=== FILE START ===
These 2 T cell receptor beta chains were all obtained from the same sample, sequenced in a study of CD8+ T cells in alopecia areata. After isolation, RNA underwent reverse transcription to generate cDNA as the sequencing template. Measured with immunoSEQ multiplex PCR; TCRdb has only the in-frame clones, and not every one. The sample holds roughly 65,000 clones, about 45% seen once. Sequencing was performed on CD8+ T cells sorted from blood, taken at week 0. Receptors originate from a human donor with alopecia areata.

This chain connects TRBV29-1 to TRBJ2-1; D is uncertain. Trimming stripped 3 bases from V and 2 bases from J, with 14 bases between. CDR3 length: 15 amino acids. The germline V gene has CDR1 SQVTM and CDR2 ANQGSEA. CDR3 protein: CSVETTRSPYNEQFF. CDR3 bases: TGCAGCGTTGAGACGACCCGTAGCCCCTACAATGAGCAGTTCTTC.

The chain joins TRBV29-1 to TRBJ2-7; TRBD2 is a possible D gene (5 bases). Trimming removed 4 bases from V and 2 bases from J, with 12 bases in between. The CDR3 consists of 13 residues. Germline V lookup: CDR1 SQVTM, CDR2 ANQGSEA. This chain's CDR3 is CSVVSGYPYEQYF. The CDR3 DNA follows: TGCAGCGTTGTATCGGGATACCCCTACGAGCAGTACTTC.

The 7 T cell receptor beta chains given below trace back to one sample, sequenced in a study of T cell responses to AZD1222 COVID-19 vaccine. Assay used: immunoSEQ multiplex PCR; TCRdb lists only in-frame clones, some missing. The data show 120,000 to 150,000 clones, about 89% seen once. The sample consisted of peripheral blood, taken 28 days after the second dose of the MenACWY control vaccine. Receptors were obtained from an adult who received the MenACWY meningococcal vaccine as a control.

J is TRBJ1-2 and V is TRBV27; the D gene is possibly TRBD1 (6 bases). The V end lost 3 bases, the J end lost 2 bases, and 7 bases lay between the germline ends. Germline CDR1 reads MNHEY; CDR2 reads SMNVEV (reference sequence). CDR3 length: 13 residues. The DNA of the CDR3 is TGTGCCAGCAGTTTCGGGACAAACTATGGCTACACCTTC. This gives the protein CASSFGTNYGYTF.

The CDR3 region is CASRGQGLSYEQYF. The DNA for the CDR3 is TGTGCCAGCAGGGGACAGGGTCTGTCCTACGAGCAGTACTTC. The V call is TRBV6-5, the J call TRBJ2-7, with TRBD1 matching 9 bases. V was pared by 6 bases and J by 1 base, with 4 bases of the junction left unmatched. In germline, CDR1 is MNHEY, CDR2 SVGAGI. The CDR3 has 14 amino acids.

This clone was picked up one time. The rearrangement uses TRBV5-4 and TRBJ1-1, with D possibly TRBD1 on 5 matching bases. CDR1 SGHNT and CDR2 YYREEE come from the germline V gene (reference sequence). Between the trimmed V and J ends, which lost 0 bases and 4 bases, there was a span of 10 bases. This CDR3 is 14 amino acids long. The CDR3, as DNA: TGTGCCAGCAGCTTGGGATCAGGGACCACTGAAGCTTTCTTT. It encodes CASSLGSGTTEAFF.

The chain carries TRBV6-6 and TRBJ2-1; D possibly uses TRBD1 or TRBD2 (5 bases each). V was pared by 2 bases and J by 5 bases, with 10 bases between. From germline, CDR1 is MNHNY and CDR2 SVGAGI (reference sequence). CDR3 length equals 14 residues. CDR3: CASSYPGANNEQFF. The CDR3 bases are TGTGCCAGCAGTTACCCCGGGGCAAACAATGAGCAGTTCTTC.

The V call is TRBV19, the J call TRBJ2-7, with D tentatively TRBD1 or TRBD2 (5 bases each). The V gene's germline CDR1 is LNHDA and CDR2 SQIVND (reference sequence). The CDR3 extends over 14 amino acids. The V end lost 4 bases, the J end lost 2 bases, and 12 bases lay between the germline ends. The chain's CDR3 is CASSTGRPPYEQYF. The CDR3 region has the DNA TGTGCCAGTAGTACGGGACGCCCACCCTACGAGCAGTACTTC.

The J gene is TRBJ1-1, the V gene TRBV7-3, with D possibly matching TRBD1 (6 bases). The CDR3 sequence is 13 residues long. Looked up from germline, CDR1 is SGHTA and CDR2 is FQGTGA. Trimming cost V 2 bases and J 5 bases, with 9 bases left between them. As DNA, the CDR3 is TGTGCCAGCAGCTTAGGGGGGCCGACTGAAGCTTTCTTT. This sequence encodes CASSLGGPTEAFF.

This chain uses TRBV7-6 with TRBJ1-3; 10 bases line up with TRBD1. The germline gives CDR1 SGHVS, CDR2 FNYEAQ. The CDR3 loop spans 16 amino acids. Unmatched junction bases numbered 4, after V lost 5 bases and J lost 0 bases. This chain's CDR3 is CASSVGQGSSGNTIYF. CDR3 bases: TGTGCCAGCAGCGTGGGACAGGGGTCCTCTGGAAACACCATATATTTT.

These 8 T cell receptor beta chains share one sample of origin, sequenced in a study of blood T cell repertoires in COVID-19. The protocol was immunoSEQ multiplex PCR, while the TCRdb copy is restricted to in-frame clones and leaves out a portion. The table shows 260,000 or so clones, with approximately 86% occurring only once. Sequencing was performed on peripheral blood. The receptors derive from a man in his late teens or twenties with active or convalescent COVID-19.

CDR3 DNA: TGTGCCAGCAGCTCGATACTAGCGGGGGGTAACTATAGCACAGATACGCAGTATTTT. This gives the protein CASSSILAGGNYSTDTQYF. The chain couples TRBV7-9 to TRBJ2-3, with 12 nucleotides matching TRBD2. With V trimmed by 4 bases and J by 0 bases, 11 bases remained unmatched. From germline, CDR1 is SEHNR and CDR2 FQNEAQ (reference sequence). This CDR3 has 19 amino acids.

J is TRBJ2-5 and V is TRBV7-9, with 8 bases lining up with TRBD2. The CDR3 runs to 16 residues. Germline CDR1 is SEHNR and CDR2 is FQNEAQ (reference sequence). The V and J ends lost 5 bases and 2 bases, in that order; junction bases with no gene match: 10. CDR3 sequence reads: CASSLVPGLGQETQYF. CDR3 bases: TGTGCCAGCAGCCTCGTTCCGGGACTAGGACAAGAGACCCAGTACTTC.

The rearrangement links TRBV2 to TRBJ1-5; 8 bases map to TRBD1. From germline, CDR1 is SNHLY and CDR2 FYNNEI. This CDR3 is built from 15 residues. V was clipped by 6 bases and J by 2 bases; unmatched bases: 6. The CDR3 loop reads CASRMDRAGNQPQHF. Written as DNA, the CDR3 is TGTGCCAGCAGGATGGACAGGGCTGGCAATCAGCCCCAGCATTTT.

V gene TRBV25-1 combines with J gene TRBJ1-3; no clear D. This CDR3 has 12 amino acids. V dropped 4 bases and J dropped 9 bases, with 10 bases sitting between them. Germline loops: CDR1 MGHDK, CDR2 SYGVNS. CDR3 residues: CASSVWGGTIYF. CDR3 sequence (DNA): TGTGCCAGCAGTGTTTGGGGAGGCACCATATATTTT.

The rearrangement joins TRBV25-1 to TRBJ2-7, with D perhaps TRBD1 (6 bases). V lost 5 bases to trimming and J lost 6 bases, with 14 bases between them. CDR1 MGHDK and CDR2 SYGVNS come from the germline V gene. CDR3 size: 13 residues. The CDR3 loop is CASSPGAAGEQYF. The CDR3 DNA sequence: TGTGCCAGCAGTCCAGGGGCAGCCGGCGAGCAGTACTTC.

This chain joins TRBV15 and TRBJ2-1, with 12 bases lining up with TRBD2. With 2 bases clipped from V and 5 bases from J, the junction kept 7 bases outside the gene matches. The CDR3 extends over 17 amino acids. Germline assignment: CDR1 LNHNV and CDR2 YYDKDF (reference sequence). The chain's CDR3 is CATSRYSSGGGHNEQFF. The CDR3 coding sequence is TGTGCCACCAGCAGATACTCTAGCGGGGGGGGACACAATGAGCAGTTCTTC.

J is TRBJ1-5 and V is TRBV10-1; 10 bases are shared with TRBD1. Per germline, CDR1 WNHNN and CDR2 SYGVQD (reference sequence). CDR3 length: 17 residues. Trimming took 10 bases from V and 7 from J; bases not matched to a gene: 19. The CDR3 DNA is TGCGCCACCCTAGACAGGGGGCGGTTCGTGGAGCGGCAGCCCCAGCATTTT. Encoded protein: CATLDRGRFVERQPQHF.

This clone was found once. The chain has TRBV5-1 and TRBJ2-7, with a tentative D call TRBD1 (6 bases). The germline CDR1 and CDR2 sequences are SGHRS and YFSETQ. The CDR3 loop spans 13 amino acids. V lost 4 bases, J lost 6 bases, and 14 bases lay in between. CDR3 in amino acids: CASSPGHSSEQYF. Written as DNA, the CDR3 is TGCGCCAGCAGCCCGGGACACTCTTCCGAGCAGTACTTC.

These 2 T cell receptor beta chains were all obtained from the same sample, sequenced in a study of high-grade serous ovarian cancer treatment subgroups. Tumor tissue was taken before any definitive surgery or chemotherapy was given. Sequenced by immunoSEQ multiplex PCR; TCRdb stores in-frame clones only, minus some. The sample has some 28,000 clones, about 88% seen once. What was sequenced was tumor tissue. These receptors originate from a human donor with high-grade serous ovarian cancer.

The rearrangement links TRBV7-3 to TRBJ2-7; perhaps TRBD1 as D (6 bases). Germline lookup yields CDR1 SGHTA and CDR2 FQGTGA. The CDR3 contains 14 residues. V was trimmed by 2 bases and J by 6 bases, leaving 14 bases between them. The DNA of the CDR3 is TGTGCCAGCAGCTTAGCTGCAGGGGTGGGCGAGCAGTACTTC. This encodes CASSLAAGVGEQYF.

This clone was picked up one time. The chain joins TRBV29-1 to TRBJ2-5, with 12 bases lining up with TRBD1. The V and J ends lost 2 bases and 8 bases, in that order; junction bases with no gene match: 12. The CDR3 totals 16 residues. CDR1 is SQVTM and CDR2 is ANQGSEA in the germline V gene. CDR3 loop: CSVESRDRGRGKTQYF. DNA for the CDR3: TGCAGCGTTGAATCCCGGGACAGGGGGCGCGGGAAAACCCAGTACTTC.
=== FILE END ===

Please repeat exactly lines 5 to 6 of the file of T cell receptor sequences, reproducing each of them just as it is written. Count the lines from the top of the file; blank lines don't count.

J is TRBJ1-2 and V is TRBV27; the D gene is possibly TRBD1 (6 bases). The V end lost 3 bases, the J end lost 2 bases, and 7 bases lay between the germline ends. Germline CDR1 reads MNHEY; CDR2 reads SMNVEV (reference sequence). CDR3 length: 13 residues. The DNA of the CDR3 is TGTGCCAGCAGTTTCGGGACAAACTATGGCTACACCTTC. This gives the protein CASSFGTNYGYTF.

The CDR3 region is CASRGQGLSYEQYF. The DNA for the CDR3 is TGTGCCAGCAGGGGACAGGGTCTGTCCTACGAGCAGTACTTC. The V call is TRBV6-5, the J call TRBJ2-7, with TRBD1 matching 9 bases. V was pared by 6 bases and J by 1 base, with 4 bases of the junction left unmatched. In germline, CDR1 is MNHEY, CDR2 SVGAGI. The CDR3 has 14 amino acids.